Addison’s disease is a condition where the adrenal glands do not produce enough hormones. In this article, we outline the symptoms.
Diagnosing Addison’s disease, also called adrenal insufficiency, can take some time because the initial signs and symptoms are similar to several other conditions, such as chronic fatigue syndrome, the flu, and depression.
Signs and symptoms tend to develop slowly and may take some time to be recognized.
Initial signs and symptoms include:
- lack of motivation, lack of drive
- drowsiness and lethargy
- muscle weakness
- mild depression, changes in mood and personality
- hypovolemia – or low blood volume
- unintentional weight loss
- loss of body hair
- lack of appetite
- hypotension – low blood pressure
- difficulty in standing up
- muscle and joint pain
- craving for foods with a high salt content, due to urinary loss of sodium
- hypoglycemia – low blood sugar
- irregular menstrual periods, in some cases periods are missed completely
- sexual dysfunction (in women)
- psychosis (very rare)
Some individuals may experience orthostatic hypotension, a sudden drop in blood pressure, especially when going from seating or lying position to standing. TYhis can cause fainting.
Another common symptom is hyperpigmentation – darkening of an area of skin or nails. In cases of Addison’s disease, hyperpigmentation typically occurs in the creases of the palms of the hands, scars, knuckles, or knees.
Another illness or accident may cause symptoms to worsen suddenly.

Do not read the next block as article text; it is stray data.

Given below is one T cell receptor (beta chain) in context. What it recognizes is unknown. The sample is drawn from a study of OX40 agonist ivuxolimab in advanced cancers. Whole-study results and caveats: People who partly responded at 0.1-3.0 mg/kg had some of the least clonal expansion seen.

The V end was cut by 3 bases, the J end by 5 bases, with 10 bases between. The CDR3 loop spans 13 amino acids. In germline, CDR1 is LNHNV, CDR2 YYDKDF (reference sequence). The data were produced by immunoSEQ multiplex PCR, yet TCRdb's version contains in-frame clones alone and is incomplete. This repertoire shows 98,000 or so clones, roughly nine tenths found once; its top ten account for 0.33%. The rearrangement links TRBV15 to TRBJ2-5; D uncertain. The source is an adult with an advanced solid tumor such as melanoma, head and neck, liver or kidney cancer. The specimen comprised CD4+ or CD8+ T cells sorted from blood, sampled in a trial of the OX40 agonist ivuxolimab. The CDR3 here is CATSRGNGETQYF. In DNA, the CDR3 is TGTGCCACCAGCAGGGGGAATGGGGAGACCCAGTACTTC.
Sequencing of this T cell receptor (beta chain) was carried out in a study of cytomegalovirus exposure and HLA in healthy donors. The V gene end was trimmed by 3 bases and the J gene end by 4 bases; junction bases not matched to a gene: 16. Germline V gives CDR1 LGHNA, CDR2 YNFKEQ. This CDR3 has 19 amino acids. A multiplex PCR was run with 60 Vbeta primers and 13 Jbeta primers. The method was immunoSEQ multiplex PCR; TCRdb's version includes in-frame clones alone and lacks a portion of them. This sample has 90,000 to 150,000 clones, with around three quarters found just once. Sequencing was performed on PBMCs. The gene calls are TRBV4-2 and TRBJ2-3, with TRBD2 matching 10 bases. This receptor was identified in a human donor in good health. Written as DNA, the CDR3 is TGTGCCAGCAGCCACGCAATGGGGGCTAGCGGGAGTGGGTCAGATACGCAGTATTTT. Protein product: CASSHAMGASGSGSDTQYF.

Acute adrenal failure is also known as Addisonian crisis or adrenal crisis. Adrenal crisis is a medical emergency and can cause death if medical care is not sought immediately.
Sometimes the signs and symptoms of Addison’s disease may appear suddenly, as may be the case with acute adrenal failure.
Signs and symptoms may include:
- psychosis, confusion, or altered mental status
- severe abdominal pain
- elecrolyte abnormalities, such as hyperkalemia – high potassium- or hyponatremia (low sodium)
- extreme muscle weakness caused by electrolyte abnormalities
- arrythmias (from hyperkalemia)
- loss of consciousness
- acute back or leg pain
- clinically significant hypotension (low blood pressure) or shock, which may lead to organ damage or failure from lack of oxygen
- severe vomiting and diarrhea that may cause dehydration
An adrenal crisis may occur if the Addison’s disease is left untreated, allowing levels of cortisol and aldosterone in the body to gradually drop. It may also happen if someone who has been taking steroids for a long time stops suddenly.
Read more about Addison’s disease here: